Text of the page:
According to activists, the practice of untouchability is prevalent in many schools and anganwadis in rural Madhya Pradesh. (Photo for representation)

The death of a nine-year-old kid in Damoh due to alleged caste discrimination is not an incident in isolation. The practice of untouchability is prevalent in many schools and anganwadis in rural Madhya Pradesh, social activists said on Friday.

Recently, a social worker in Panna came across a couple who hesitated in taking their malnourished child to a nutrition rehabilitation centre (NRC) because they were made to sit away from the upper caste children and served low quality food.

Social worker Yunus Baig said the problem was still prevalent in angandwadis and schools across Bundelkhand. A few years ago, dalit students in a government primary school in Harda alleged that the mid-day meal ‘chapatis’ were almost thrown at them to avoid contact, they were served leftovers and even made to wash their own utensils.

Study found blatant discrimination on basis of caste, gender and community

A study conducted in 120 schools of six states, including Madhya Pradesh, by the human resources development ministry a few years ago found blatant discrimination on the basis of caste, gender and community.

The discrimination included seating arrangements and eating on the basis of caste during mid-day meals, girls asked to clean school toilets and cooks preferred from a particular caste or community.

Secretary of a Dalit Sangh Ratan Umre said two years ago they conducted a study in Hoshangabad district to know the condition of scheduled caste and scheduled tribe students of different schools.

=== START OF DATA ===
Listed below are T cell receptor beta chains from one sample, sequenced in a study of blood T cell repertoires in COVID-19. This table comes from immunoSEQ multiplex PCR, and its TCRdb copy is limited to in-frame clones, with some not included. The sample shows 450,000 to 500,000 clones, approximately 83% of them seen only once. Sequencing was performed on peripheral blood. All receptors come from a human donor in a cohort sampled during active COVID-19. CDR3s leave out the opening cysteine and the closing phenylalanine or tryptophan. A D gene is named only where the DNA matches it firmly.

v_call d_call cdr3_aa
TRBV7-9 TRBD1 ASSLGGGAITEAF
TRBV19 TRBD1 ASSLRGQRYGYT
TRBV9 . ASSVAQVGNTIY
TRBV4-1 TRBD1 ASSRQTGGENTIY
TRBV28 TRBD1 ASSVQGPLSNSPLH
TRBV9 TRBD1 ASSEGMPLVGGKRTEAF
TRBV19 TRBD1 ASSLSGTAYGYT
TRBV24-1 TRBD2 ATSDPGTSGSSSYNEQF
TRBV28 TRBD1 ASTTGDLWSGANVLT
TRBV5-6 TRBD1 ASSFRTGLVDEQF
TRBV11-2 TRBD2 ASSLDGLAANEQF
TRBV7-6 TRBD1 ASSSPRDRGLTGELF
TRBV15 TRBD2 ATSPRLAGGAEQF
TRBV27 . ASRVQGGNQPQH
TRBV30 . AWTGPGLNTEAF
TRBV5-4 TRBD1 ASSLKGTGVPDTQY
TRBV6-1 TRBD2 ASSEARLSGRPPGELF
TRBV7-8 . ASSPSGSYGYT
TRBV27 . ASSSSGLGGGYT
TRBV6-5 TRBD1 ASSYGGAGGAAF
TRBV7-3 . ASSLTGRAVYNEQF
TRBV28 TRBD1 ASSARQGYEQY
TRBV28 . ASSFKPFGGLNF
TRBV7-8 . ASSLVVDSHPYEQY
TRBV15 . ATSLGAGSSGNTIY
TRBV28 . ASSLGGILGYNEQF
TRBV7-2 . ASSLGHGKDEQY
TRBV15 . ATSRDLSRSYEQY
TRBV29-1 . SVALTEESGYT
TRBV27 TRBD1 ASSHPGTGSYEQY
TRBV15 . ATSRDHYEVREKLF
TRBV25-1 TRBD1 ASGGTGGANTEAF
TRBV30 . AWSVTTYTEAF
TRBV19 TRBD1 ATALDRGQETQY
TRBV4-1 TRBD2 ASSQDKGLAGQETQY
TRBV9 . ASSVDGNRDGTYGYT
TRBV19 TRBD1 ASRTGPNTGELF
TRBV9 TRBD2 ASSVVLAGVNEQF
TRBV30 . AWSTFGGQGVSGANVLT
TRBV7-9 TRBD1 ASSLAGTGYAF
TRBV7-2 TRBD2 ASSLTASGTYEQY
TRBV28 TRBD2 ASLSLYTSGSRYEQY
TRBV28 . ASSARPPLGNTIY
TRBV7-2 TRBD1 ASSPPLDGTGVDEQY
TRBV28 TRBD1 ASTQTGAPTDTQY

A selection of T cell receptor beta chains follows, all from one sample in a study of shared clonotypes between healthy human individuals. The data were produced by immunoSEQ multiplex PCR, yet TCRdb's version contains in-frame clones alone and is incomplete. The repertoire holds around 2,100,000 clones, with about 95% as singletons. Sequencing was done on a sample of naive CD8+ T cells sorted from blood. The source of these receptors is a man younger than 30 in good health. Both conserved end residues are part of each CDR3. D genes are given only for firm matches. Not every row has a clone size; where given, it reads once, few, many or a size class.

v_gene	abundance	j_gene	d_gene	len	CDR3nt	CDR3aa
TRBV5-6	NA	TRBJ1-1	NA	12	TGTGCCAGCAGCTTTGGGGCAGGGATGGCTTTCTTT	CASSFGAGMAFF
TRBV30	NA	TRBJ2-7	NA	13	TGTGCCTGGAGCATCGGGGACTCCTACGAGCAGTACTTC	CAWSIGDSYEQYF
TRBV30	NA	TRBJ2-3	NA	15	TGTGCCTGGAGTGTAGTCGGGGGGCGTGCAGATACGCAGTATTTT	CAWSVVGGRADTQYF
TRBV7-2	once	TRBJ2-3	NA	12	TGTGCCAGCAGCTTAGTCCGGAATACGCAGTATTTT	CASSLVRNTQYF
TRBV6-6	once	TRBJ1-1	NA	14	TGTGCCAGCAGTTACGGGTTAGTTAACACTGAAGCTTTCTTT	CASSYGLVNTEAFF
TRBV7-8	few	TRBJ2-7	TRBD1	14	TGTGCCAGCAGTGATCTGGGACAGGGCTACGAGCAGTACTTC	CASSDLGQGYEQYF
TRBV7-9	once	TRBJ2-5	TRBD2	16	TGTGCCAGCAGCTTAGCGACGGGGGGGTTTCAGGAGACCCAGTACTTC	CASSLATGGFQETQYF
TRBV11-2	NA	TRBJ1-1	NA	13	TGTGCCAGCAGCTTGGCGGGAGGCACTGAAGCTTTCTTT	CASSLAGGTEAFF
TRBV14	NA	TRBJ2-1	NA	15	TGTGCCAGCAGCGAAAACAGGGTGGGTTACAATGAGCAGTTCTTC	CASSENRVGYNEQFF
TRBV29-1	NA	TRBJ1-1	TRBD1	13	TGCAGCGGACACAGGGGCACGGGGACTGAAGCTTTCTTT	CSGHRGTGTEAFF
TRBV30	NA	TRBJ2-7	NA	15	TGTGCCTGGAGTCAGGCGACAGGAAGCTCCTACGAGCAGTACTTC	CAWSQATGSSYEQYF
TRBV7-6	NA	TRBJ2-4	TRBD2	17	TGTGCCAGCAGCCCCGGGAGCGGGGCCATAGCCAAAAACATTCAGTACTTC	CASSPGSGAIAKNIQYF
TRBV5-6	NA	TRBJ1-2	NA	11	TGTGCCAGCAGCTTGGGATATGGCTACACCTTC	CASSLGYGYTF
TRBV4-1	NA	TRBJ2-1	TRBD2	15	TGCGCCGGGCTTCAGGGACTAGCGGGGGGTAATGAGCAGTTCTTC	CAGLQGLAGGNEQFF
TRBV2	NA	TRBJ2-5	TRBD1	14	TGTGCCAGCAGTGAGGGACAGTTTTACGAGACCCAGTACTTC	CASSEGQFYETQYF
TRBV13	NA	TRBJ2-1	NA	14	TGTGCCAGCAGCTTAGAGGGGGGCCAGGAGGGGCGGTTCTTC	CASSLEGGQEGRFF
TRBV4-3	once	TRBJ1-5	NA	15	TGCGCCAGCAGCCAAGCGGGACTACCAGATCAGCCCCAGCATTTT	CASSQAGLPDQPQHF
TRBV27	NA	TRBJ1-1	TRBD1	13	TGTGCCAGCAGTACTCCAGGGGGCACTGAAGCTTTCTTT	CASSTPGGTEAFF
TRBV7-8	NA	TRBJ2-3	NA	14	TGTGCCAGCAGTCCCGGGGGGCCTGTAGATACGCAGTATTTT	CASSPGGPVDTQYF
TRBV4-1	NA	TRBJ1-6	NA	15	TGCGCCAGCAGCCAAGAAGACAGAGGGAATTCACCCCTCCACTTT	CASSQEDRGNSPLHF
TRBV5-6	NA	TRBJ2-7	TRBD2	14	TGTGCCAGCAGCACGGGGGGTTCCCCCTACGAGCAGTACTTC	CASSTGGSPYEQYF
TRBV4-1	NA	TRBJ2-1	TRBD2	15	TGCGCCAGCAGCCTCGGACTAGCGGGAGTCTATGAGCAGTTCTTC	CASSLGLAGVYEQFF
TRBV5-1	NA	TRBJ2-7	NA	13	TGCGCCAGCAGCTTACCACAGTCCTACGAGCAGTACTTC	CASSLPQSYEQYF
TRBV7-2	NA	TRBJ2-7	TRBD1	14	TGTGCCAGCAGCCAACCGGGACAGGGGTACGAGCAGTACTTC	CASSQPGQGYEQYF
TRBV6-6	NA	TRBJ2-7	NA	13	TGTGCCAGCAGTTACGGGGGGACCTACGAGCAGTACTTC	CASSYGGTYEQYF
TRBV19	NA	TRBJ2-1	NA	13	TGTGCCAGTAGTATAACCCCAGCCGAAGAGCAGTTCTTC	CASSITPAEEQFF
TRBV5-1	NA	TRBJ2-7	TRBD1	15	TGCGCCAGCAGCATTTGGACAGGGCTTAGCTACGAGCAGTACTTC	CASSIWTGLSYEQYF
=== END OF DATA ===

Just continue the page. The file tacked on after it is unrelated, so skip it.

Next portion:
“We found that in some schools, teachers had marked the plates of SC/ST students to enforce discriminatory identification. Even, SC/ST students were asked to wash their plates so that nobody else could come in physical contact with the SC/ST students’ plates. There was a separate arrangement for drinking water too for them. We realised how school students were being humiliated in the name of caste. There is a serious need to redress this major problem.

As per ActinAid officials, about 70 kinds of discriminations were identified during their survey.

Tragedy in Damoh was a clear cut case of casteist mindset: educationist

Educationist Anil Sadgopal said the tragedy in Damoh was a clear cut case of casteist mindset prevailing not only in schools but in society as well. Also, there is no concern in the education system to make teachers understand the deep rooted casteism, inequality and discrimination in society.

Child rights activist Prashant Dubey said, “The act of teachers in Damoh is violation of Article 17 of the constitution. The caste discrimination is much rampant in the rural India. To stop a child from drinking water on the basis of caste is a sin. State government should take serious action against responsible authorities to set an example before wrong doers.”

School education minister, however, Deepak Joshi on Thursday denied it, but expressed concern over the Damoh incident and said it needed to be looked into as to under what circumstances the boy went to the well to fetch water.

(With input from Anupam Pateriya from Sagar)